distinctive but their dominating feature. The true aim and the intellectual character of these schools are admirably presented in the article on "The Spirit of Manual Training," by Prof. C. Hanford Henderson, which opens this issue of the "Monthly." As Prof. Henderson shows, there is no school whose plan is so free from one-sidedness as the manual training school. "The specific purpose of such schools," he says, "is to offer an education that includes as far as possible all of the faculties. Its favorite maxim is, 'Put the whole boy to school.' Its mode of carrying out this purpose is the very practical one of occupying the time in any way, formal or informal, that will best lead to the end proposed." The chief danger which besets such a school is that of becoming a shop, and producing artisans rather than developing men. There are many who are not aware that any other effect follows from the training of the hands than the power to make certain articles. But not a finger can be consciously lifted unless an impulse is first sent to that finger from the brain. The bungling motions of unpracticed hands are due to the imperfect control of an undeveloped brain, and the gradual acquirement of the power to move the hands to just the right extent, in just the right direction, and with just the right amount of force, is accompanied by a proportionate development in the brain. The increasing sensitiveness of the eye to detect slight deviations from a perfect square, vertical, or circle carries with it a general ability to see accurately, and to rightly interpret the visual impressions presented to the mind. Manual training has also a higher influence. The boy takes a pride in his work, and, in overcoming the difficulties of his successive tasks, he develops the virtues of perseverance, self-reliance, and honesty. These schools are still in a formative stage, and doubtless imperfections and errors may be found in the character of any particular institution; but if the spirit which Prof. Henderson reveals shall dominate the manual training school, its book-study and its shop-work promise to form the best system of all-around educational development that has yet been devised.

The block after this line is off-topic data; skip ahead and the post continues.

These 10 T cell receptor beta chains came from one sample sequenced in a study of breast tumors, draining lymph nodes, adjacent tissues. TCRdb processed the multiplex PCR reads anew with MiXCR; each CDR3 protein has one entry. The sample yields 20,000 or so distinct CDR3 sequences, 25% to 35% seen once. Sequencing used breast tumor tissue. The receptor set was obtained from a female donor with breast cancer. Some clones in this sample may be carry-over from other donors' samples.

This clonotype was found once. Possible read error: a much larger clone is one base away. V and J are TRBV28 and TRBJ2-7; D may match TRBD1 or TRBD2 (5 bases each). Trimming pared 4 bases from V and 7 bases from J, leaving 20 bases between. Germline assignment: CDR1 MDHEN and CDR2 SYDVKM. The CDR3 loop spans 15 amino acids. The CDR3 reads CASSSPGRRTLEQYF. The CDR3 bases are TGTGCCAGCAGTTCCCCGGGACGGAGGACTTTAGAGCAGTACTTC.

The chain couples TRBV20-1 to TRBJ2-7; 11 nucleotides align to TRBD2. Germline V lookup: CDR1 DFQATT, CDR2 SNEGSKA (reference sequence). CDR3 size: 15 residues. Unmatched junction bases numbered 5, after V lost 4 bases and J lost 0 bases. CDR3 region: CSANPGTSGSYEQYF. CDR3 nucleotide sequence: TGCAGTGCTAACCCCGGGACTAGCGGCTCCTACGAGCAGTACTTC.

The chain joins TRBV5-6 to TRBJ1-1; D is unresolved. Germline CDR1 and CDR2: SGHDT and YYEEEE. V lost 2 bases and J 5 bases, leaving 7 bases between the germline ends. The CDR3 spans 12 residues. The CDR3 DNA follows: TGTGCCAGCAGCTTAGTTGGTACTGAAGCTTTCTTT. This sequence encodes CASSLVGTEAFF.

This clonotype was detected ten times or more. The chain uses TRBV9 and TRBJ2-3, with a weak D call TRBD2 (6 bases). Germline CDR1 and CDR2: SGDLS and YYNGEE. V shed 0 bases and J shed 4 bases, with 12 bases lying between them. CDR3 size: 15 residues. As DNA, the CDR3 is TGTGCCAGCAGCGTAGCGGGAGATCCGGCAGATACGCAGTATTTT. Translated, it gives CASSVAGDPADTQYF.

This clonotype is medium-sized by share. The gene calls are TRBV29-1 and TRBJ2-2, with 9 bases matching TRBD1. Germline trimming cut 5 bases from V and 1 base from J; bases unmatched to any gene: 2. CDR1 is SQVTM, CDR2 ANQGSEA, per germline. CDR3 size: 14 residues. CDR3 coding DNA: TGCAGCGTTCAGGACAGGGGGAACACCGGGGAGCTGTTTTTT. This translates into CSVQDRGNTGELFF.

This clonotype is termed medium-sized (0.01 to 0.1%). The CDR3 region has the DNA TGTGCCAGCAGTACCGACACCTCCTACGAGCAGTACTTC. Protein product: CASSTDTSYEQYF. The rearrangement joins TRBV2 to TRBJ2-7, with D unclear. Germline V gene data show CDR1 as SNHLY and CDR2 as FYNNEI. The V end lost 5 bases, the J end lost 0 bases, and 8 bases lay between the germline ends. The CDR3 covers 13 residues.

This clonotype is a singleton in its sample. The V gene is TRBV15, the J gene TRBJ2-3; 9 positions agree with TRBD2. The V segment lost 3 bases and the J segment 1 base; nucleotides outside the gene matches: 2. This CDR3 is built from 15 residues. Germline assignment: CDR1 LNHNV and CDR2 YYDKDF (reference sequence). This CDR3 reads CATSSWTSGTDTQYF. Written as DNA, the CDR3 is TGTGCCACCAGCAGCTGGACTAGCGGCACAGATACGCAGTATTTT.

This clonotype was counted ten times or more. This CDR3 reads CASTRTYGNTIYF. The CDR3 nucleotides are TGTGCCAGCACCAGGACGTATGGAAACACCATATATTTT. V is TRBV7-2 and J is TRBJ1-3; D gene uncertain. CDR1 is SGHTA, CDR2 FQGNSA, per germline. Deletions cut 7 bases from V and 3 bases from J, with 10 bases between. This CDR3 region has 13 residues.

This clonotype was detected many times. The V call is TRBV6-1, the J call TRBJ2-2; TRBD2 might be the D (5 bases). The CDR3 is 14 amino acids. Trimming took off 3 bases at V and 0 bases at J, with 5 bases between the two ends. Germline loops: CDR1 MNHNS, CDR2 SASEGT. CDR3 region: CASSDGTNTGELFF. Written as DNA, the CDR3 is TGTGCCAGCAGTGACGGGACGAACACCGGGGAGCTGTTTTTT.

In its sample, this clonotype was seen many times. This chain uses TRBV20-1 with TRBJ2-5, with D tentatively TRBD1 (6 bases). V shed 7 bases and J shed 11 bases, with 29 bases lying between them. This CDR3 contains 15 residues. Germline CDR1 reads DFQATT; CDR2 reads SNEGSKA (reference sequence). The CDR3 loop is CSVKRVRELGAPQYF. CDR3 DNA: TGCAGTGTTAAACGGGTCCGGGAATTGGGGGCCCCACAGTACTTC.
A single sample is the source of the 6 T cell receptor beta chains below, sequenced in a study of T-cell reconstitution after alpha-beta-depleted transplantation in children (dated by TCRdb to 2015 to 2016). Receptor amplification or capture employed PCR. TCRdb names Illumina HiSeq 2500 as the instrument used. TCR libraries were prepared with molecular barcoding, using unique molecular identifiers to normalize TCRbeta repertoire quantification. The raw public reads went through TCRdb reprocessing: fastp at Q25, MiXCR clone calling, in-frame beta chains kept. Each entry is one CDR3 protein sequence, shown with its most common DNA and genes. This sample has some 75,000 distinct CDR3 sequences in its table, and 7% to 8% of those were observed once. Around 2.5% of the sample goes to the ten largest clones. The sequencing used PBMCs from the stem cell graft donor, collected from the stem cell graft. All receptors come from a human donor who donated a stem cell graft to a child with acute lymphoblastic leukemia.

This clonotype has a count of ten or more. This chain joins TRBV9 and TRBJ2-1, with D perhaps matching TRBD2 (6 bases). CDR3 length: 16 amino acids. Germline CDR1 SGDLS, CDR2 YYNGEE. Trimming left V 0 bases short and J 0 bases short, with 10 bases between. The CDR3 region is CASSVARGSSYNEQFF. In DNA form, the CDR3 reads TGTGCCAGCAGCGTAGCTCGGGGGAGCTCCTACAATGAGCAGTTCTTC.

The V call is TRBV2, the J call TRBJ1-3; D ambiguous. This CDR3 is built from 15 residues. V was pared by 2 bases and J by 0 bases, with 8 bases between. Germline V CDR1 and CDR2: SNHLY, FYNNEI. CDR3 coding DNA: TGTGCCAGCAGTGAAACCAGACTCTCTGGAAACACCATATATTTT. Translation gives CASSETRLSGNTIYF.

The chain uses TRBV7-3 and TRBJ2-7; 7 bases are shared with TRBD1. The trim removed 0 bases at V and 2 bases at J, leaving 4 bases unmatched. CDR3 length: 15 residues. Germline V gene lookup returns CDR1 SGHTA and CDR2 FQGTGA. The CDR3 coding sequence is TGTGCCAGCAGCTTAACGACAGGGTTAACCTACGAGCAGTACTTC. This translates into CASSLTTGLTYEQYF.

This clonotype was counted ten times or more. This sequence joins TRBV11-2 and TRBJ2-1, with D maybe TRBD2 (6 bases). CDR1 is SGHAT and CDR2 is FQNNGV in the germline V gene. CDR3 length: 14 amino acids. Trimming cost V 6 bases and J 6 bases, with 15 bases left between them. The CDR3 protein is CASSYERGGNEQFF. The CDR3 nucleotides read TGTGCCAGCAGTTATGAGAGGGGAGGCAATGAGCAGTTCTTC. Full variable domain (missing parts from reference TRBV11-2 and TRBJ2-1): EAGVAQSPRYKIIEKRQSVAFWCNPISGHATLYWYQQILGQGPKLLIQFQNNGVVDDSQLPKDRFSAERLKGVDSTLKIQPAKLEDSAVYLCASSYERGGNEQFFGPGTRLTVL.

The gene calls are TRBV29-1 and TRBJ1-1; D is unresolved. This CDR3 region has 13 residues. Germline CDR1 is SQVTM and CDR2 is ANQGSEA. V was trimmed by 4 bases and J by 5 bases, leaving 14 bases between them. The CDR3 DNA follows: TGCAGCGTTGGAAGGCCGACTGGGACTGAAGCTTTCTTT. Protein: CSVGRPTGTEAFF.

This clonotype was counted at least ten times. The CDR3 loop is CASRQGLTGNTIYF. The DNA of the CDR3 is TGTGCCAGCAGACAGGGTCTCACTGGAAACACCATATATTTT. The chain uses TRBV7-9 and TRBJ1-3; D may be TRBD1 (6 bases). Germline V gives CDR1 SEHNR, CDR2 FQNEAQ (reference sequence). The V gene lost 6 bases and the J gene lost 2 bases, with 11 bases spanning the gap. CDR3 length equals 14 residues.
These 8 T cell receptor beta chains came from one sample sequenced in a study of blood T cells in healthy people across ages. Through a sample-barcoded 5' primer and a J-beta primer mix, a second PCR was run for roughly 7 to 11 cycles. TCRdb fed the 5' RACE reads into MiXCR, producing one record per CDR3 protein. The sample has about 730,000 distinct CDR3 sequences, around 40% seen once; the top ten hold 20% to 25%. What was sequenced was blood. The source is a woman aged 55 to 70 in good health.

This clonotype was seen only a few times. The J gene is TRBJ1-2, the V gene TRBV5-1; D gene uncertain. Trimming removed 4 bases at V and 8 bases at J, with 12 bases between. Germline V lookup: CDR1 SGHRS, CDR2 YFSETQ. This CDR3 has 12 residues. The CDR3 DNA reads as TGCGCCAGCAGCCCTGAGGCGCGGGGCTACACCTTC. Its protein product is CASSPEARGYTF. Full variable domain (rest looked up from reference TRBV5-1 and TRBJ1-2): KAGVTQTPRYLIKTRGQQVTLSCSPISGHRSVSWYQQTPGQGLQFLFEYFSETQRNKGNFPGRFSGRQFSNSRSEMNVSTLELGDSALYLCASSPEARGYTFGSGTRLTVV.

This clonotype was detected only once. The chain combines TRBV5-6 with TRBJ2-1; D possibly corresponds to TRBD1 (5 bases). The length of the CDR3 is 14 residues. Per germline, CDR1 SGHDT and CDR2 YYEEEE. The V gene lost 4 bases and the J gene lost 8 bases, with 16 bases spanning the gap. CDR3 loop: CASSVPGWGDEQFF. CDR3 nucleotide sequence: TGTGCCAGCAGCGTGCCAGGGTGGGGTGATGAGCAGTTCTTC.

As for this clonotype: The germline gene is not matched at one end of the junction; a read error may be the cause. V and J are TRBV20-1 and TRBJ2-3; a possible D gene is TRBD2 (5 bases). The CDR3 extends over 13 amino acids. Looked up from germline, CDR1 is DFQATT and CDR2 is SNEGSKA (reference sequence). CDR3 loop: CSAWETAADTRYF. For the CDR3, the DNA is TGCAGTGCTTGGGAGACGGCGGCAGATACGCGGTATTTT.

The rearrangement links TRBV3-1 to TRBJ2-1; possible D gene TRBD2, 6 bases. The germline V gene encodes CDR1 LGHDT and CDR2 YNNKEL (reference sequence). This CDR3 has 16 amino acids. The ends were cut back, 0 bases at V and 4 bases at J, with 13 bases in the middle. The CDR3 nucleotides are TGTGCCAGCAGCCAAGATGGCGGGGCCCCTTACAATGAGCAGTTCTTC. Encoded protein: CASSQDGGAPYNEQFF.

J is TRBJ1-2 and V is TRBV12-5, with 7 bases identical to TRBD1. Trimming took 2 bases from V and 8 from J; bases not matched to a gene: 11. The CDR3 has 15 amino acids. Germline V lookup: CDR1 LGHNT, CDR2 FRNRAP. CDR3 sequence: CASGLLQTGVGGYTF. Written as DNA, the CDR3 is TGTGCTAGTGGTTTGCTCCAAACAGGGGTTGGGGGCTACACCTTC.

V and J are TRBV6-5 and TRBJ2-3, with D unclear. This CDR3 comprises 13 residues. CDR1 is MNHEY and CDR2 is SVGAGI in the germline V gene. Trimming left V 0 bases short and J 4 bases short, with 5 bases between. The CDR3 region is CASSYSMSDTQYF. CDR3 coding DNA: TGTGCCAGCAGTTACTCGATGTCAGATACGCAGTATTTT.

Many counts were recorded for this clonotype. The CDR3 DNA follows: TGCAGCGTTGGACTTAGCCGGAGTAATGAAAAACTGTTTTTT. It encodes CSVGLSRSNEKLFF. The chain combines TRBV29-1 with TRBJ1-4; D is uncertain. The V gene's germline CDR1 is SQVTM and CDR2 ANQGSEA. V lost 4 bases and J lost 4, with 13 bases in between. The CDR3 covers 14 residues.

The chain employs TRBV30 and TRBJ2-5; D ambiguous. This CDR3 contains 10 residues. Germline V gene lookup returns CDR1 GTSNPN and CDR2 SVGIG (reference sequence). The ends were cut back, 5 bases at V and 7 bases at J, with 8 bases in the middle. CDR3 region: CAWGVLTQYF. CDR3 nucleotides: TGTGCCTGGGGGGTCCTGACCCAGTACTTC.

The erection at Rome of a statue to Giordano Bruno, who on the 17th of February in the year 1600 was publicly burned in that city for the heresies alleged to be contained in his philosophical writings, is a noble act of justice to the memory of a great and much-injured man. It is more than this, however, for it bears emphatic witness to the determination of the Italian Government and people to range themselves on the side of the widest freedom in speculation, and thus to place their whole civilization under the auspices and guidance of the modern spirit. It is satisfactory that, amid not a few partial signs of reaction, we have this great and formal vindication of the principle of intellectual liberty on the part of one of the leading nations of the world. When we read of the thousands of telegrams of sympathy sent to the Pope in connection with this event, we can not help wondering how the sympathizers, who, it may be presumed, all enjoy a fair measure of civil liberty in the countries throughout which they are scattered, would themselves like to be in the hands of a power that could bring them to the stake if their opinions were not of the pattern which that power chose to approve. From the modern point of view the execution of Bruno was simply the cold-blooded murder by ignorant fanatics of a man immeasurably their superior in knowledge and intellectual power; and who, by his refusal, in the face of death, to recant his opinions, proved himself possessed also of the highest degree of moral heroism. He was accused of atheism in his day, but his system of thought was pantheistic rather than atheistic. He believed that the